Less than a month ago, I heard from Tracy Mason, a mother of 3 from San Marino, California, who had
experienced (one of many) long afternoons helping my 11 year old daughter battle the mound of homework she had been assigned. After “we” were finished, I decided to go online to see what I could learn about the educational value of homework. I just didn’t “get it” and was sure that I must be missing something. What an eye-opening evening that turned out to be!
Tracy told me that she was reading everything she could about homework and then was going to start discussions with her local school district.
Tracy works fast. Over the past few weeks, she’s called all of the members of her School Board (and heard back from many of them) and organized a meeting for this coming week. Her local newspaper ran a front-page article on the meeting she’s organizing.
In the next months, this dynamic stay-at-home mom (and former certified public accountant) will keep us informed of her progress.
What follows is the email Tracy sent to parents, friends, and colleagues announcing her meeting. (In The Case Against Homework you can find a sample of a much shorter organizing email and tips for how to run a meeting like the one Tracy is planning.)
I am sending this email out to all San Marino parents that I know, with the hope that I may find some of you share a concern that I have that affects the well being of our children and families. The issue is:
I know that many of you can identify with the “negatives” of homework:
1. Homework interferes with family time.
2. Homework often prevents children from getting enough exercise and sleep.
3. Homework battles strain the parent child relationship and cause family stress.
4. Homework squelches natural childhood curiosity and dulls kids desire (and time) to pleasure reading.
5. Homework may impair a child’s ability to pursue their passions and develop their unique talents.
6. Homework burns kids out and negatively affects their attitudes toward school and learning.
7. Homework requires parents’ time and resources.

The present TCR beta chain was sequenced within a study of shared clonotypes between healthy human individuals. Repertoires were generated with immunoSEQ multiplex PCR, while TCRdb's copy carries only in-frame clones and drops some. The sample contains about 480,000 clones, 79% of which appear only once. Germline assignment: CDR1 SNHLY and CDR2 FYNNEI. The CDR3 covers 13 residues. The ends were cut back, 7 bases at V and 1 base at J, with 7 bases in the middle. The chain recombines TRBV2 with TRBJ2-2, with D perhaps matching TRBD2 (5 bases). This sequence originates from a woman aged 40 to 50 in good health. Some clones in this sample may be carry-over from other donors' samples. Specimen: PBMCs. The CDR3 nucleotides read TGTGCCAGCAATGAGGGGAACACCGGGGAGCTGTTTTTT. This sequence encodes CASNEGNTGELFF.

We have all heard the touted “value” of homework – That homework increases school performance, teaches children responsibility, and provides students with the education necessary to compete in a global economy. And for the most part, we have blindly accepted it all as truth. But are these assumptions based in fact?
After a recent long afternoon spent helping my daughter with her homework, I decided to go online to see what I could learn about the proven educational value of homework. I was shocked to find that definitive evidence confirming the value of homework just didn’t seem to exist! I embarked upon an extensive research project, reviewing and compiling a list of relevant resources on the subject. Based on what I’ve learned thus far, I am convinced that current research supports my long held belief that homework is often unnecessary and even counterproductive. I have spoken with our Superintendent Dr. Gary Woods and some of the SMUSD Board of Education members, who all listened to my concerns and shared information about many new ideas that the SMUSD and the Board of Education are pursuing to continually improve our schools. However, I’m still not convinced that the homework issue is being adequately addressed. While I’m not advocating the complete elimination of homework or changes which would impair the quality of education of our students, I do believe reforms are needed.